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Some Questions We Must Ask Before Caging Our Fellow Human Beings

Thinking about our collective addiction to incarceration, particularly of black and brown people, and our continued use of it as a primary and often times only means of accountability for criminal behavior.   We collectively should see the caging of other humans as an extreme, unusual and extraordinary measure, an exception rather than the norm.   

Thinking about our collective addiction to incarceration, particularly of black and brown people, and our continued use of it as a primary and often times only means of accountability for criminal behavior.   We collectively should see the caging of other humans as an extreme, unusual and extraordinary measure, an exception rather than the norm.   

Before we incarcerate a fellow human being, we must ask ourselves the following questions:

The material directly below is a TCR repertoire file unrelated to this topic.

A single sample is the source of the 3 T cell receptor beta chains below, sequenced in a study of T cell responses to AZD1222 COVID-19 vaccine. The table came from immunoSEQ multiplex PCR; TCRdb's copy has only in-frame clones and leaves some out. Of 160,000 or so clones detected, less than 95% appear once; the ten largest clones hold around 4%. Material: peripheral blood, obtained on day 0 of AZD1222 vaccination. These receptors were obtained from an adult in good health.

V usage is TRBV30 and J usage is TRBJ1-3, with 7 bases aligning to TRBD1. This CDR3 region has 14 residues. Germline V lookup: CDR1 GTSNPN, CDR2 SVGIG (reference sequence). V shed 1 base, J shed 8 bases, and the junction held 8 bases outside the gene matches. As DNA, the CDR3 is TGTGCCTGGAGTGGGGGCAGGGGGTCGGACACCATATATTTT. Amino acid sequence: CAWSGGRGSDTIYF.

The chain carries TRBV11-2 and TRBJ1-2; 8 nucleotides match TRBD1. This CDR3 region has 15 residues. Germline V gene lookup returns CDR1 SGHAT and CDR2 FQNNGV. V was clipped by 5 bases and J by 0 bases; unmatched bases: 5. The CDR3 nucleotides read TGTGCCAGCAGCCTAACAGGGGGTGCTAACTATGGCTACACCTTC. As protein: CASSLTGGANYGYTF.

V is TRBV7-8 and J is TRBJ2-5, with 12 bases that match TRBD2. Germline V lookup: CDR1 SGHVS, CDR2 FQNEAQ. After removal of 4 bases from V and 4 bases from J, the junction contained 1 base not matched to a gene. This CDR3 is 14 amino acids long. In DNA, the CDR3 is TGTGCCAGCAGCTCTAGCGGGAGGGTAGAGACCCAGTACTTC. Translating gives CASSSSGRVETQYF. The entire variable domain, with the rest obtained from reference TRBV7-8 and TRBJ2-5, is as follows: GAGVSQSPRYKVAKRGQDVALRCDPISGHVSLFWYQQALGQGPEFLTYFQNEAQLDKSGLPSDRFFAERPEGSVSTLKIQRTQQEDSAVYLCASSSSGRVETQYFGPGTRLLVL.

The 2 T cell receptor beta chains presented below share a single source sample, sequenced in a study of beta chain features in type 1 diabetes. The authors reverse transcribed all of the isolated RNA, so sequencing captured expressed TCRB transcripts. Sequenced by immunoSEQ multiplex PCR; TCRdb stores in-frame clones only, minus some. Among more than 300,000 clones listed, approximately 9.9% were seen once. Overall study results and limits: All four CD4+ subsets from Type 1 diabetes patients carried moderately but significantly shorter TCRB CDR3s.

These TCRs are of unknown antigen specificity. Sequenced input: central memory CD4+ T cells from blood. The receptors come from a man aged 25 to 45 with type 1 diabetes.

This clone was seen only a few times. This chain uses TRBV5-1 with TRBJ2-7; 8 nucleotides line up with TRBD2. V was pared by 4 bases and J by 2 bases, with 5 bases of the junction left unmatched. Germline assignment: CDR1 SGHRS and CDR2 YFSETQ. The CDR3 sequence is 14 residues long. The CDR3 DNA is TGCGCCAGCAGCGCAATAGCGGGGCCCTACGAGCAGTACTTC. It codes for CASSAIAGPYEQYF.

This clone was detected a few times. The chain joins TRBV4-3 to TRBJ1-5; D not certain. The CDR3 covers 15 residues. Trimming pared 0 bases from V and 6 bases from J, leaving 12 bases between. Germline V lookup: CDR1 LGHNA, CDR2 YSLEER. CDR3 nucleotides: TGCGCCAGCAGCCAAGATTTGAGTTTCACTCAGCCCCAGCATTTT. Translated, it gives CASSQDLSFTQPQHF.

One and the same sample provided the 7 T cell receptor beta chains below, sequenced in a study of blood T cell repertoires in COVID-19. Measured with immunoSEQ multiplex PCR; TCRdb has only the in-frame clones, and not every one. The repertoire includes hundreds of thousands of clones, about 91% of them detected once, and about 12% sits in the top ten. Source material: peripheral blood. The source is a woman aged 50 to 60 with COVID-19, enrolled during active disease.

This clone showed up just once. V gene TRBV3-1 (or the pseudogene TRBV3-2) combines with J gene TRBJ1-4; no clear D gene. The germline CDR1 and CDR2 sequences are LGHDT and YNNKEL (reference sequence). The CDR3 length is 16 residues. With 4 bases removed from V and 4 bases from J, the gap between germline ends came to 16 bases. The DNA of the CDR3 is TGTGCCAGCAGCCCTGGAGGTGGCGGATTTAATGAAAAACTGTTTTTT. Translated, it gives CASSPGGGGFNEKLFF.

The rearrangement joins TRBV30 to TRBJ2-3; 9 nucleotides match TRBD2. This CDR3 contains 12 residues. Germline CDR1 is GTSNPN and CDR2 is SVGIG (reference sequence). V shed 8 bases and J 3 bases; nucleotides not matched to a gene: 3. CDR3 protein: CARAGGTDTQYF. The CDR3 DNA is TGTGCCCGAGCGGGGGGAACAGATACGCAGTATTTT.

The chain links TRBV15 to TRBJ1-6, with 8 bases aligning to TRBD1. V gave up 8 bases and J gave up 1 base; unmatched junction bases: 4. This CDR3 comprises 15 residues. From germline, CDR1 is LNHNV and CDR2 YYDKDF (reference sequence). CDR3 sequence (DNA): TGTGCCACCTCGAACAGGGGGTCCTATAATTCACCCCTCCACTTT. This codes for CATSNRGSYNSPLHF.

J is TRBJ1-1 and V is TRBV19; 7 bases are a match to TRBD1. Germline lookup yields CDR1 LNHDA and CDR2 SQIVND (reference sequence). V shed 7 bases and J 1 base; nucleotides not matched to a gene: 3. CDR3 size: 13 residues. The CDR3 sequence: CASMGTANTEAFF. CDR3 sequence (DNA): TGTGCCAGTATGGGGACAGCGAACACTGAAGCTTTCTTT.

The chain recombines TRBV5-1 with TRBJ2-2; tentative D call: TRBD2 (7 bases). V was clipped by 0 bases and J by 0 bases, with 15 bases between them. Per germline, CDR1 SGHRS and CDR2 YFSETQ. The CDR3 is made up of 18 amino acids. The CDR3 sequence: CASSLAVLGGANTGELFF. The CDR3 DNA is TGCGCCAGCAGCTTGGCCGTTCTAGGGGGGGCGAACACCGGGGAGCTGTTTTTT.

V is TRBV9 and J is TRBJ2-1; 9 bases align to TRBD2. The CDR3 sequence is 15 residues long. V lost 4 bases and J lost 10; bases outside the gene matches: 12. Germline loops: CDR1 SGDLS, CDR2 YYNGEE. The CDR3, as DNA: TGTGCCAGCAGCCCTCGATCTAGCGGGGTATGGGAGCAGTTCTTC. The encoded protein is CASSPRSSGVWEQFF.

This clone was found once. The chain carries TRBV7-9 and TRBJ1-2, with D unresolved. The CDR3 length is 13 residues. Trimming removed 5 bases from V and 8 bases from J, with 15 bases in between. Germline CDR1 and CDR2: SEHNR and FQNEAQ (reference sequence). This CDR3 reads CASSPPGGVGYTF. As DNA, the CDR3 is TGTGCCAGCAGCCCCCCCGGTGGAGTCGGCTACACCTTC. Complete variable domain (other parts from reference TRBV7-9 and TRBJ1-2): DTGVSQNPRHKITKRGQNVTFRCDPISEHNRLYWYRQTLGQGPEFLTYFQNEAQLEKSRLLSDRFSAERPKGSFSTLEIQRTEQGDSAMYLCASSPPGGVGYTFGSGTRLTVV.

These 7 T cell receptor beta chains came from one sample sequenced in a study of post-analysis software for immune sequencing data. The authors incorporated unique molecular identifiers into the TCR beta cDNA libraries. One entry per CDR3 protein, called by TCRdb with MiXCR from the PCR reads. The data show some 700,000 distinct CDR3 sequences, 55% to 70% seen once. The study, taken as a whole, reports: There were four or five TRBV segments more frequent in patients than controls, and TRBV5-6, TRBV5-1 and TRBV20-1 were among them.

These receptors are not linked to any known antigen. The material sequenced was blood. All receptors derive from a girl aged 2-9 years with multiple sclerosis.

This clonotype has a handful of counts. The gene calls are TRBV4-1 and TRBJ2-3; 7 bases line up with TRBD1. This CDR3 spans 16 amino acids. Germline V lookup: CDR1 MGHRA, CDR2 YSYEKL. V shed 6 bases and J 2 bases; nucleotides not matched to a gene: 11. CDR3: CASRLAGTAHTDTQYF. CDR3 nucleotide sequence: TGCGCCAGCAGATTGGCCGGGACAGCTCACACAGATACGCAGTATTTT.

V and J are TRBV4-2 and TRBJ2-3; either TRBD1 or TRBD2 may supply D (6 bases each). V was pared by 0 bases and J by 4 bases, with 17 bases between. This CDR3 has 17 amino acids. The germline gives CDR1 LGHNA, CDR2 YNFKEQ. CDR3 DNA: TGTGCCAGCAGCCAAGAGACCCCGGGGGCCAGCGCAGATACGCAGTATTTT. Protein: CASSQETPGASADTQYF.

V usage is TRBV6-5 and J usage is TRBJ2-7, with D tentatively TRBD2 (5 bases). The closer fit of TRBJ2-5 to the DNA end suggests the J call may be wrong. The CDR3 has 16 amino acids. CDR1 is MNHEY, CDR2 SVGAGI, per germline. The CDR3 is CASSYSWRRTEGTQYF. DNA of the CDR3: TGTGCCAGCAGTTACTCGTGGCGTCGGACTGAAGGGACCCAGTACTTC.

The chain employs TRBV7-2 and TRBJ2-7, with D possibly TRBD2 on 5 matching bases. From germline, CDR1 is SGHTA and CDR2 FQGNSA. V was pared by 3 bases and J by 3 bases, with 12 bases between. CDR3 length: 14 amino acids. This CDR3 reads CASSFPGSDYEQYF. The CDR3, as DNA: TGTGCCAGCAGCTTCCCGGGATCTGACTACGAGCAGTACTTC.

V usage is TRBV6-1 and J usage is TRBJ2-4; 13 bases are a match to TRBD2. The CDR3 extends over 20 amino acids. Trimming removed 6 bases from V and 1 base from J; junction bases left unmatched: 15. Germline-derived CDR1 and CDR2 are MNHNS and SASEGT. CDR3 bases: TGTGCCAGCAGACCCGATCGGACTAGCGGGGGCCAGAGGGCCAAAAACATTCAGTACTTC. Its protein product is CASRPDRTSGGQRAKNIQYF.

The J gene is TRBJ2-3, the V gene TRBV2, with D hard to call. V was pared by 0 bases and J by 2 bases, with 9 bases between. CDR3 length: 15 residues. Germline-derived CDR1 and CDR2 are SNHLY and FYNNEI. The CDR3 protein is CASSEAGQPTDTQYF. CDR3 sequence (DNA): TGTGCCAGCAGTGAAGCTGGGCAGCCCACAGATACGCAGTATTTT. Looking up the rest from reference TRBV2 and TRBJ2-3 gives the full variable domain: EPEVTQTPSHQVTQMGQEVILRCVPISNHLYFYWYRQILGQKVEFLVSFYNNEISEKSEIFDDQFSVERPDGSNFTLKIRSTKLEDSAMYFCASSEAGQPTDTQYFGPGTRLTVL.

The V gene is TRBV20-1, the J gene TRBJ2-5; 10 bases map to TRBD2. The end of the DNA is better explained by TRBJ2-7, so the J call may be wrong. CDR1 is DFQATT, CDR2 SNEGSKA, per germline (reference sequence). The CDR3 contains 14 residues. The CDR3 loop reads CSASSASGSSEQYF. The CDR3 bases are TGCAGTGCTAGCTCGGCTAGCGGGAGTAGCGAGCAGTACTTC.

What collective failures of ours resulted in or spurred this crime? 

Should this individual be solely held to account or should we all share in carrying the consequences of the crime?

Did we as a community fulfill the basic needs of this person including housing, healthcare and education?

Did we as a community do everything humanly possible, including, but not limited to, attempting to heal and remedy the traumas that this behavior may be manifesting from, to prevent this crime? 

Did we explore and exhaust every possible alternative to incarceration while still ensuring community safety and promoting the rehabilitation this individual? 

Is there a definitive purpose to incarcerating this human beyond retribution? 

Is the sentence narrowly tailored to appropriately address the unique needs of the offender, community safety concerns and the specific harm inflicted on the victims?

What impact will locking this person up have on their families, mental health, physical health, housing and employment?

Will our means and methods of incarceration result in them being better off and more rehabilitated than when they went in?

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